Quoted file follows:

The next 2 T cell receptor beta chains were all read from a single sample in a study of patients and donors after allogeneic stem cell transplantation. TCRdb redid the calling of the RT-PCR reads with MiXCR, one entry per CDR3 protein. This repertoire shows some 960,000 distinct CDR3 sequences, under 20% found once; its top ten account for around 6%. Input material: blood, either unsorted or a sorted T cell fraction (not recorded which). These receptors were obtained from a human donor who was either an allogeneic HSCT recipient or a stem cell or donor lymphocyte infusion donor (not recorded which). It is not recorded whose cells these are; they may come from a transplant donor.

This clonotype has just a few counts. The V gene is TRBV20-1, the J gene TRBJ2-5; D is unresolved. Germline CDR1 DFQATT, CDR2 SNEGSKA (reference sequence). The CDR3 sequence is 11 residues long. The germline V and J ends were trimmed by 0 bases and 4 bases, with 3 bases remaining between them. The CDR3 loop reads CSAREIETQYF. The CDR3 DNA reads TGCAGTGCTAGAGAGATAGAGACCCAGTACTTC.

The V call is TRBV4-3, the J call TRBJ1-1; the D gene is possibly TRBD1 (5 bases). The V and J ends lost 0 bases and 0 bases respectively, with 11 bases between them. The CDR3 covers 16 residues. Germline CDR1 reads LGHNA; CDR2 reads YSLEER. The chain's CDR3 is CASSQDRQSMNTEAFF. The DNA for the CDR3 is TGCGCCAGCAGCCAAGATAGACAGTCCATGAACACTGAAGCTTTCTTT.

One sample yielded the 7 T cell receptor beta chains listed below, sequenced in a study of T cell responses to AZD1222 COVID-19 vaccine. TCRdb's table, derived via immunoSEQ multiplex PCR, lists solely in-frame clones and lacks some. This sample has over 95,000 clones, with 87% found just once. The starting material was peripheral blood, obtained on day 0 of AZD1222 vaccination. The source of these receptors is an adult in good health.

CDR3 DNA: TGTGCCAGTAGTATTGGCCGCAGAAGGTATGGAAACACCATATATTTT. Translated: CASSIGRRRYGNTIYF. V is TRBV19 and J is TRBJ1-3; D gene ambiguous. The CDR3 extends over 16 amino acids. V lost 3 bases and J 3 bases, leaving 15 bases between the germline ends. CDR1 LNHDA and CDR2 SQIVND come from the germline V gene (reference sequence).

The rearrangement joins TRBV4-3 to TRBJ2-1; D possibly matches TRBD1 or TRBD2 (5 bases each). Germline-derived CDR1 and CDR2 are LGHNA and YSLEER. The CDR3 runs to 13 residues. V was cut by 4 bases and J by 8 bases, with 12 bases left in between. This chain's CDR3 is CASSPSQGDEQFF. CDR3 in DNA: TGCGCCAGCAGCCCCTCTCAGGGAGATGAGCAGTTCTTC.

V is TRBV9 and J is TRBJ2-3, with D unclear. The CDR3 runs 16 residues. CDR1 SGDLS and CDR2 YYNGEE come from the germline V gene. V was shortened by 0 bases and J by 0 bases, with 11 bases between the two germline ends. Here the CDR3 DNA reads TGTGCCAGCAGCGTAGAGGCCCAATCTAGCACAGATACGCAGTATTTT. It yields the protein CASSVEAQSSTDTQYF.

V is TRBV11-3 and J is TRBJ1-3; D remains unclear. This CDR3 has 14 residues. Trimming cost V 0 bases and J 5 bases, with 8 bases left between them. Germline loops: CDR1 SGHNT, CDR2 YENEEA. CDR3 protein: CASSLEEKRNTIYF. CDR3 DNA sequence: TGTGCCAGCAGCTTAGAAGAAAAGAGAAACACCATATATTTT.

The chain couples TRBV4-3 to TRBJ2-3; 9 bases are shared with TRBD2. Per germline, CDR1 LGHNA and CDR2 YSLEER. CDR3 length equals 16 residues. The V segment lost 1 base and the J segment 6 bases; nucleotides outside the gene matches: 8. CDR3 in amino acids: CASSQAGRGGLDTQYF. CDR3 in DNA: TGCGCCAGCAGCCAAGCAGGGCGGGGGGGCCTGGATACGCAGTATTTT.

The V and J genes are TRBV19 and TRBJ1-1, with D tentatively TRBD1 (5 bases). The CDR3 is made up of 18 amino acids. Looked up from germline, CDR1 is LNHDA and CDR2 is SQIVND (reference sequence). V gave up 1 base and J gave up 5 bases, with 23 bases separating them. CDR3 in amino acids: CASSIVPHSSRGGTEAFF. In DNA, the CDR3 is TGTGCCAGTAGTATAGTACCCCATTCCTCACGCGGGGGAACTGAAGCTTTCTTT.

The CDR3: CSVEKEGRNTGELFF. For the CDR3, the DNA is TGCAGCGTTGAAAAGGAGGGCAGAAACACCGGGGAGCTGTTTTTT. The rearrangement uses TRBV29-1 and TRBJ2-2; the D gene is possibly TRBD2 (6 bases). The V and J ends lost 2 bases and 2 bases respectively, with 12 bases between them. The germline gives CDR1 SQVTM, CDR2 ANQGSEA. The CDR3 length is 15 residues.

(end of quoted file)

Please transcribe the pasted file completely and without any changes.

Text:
The next 2 T cell receptor beta chains were all read from a single sample in a study of patients and donors after allogeneic stem cell transplantation. TCRdb redid the calling of the RT-PCR reads with MiXCR, one entry per CDR3 protein. This repertoire shows some 960,000 distinct CDR3 sequences, under 20% found once; its top ten account for around 6%. Input material: blood, either unsorted or a sorted T cell fraction (not recorded which). These receptors were obtained from a human donor who was either an allogeneic HSCT recipient or a stem cell or donor lymphocyte infusion donor (not recorded which). It is not recorded whose cells these are; they may come from a transplant donor.

This clonotype has just a few counts. The V gene is TRBV20-1, the J gene TRBJ2-5; D is unresolved. Germline CDR1 DFQATT, CDR2 SNEGSKA (reference sequence). The CDR3 sequence is 11 residues long. The germline V and J ends were trimmed by 0 bases and 4 bases, with 3 bases remaining between them. The CDR3 loop reads CSAREIETQYF. The CDR3 DNA reads TGCAGTGCTAGAGAGATAGAGACCCAGTACTTC.

The V call is TRBV4-3, the J call TRBJ1-1; the D gene is possibly TRBD1 (5 bases). The V and J ends lost 0 bases and 0 bases respectively, with 11 bases between them. The CDR3 covers 16 residues. Germline CDR1 reads LGHNA; CDR2 reads YSLEER. The chain's CDR3 is CASSQDRQSMNTEAFF. The DNA for the CDR3 is TGCGCCAGCAGCCAAGATAGACAGTCCATGAACACTGAAGCTTTCTTT.

One sample yielded the 7 T cell receptor beta chains listed below, sequenced in a study of T cell responses to AZD1222 COVID-19 vaccine. TCRdb's table, derived via immunoSEQ multiplex PCR, lists solely in-frame clones and lacks some. This sample has over 95,000 clones, with 87% found just once. The starting material was peripheral blood, obtained on day 0 of AZD1222 vaccination. The source of these receptors is an adult in good health.

CDR3 DNA: TGTGCCAGTAGTATTGGCCGCAGAAGGTATGGAAACACCATATATTTT. Translated: CASSIGRRRYGNTIYF. V is TRBV19 and J is TRBJ1-3; D gene ambiguous. The CDR3 extends over 16 amino acids. V lost 3 bases and J 3 bases, leaving 15 bases between the germline ends. CDR1 LNHDA and CDR2 SQIVND come from the germline V gene (reference sequence).

The rearrangement joins TRBV4-3 to TRBJ2-1; D possibly matches TRBD1 or TRBD2 (5 bases each). Germline-derived CDR1 and CDR2 are LGHNA and YSLEER. The CDR3 runs to 13 residues. V was cut by 4 bases and J by 8 bases, with 12 bases left in between. This chain's CDR3 is CASSPSQGDEQFF. CDR3 in DNA: TGCGCCAGCAGCCCCTCTCAGGGAGATGAGCAGTTCTTC.

V is TRBV9 and J is TRBJ2-3, with D unclear. The CDR3 runs 16 residues. CDR1 SGDLS and CDR2 YYNGEE come from the germline V gene. V was shortened by 0 bases and J by 0 bases, with 11 bases between the two germline ends. Here the CDR3 DNA reads TGTGCCAGCAGCGTAGAGGCCCAATCTAGCACAGATACGCAGTATTTT. It yields the protein CASSVEAQSSTDTQYF.

V is TRBV11-3 and J is TRBJ1-3; D remains unclear. This CDR3 has 14 residues. Trimming cost V 0 bases and J 5 bases, with 8 bases left between them. Germline loops: CDR1 SGHNT, CDR2 YENEEA. CDR3 protein: CASSLEEKRNTIYF. CDR3 DNA sequence: TGTGCCAGCAGCTTAGAAGAAAAGAGAAACACCATATATTTT.

The chain couples TRBV4-3 to TRBJ2-3; 9 bases are shared with TRBD2. Per germline, CDR1 LGHNA and CDR2 YSLEER. CDR3 length equals 16 residues. The V segment lost 1 base and the J segment 6 bases; nucleotides outside the gene matches: 8. CDR3 in amino acids: CASSQAGRGGLDTQYF. CDR3 in DNA: TGCGCCAGCAGCCAAGCAGGGCGGGGGGGCCTGGATACGCAGTATTTT.

The V and J genes are TRBV19 and TRBJ1-1, with D tentatively TRBD1 (5 bases). The CDR3 is made up of 18 amino acids. Looked up from germline, CDR1 is LNHDA and CDR2 is SQIVND (reference sequence). V gave up 1 base and J gave up 5 bases, with 23 bases separating them. CDR3 in amino acids: CASSIVPHSSRGGTEAFF. In DNA, the CDR3 is TGTGCCAGTAGTATAGTACCCCATTCCTCACGCGGGGGAACTGAAGCTTTCTTT.

The CDR3: CSVEKEGRNTGELFF. For the CDR3, the DNA is TGCAGCGTTGAAAAGGAGGGCAGAAACACCGGGGAGCTGTTTTTT. The rearrangement uses TRBV29-1 and TRBJ2-2; the D gene is possibly TRBD2 (6 bases). The V and J ends lost 2 bases and 2 bases respectively, with 12 bases between them. The germline gives CDR1 SQVTM, CDR2 ANQGSEA. The CDR3 length is 15 residues.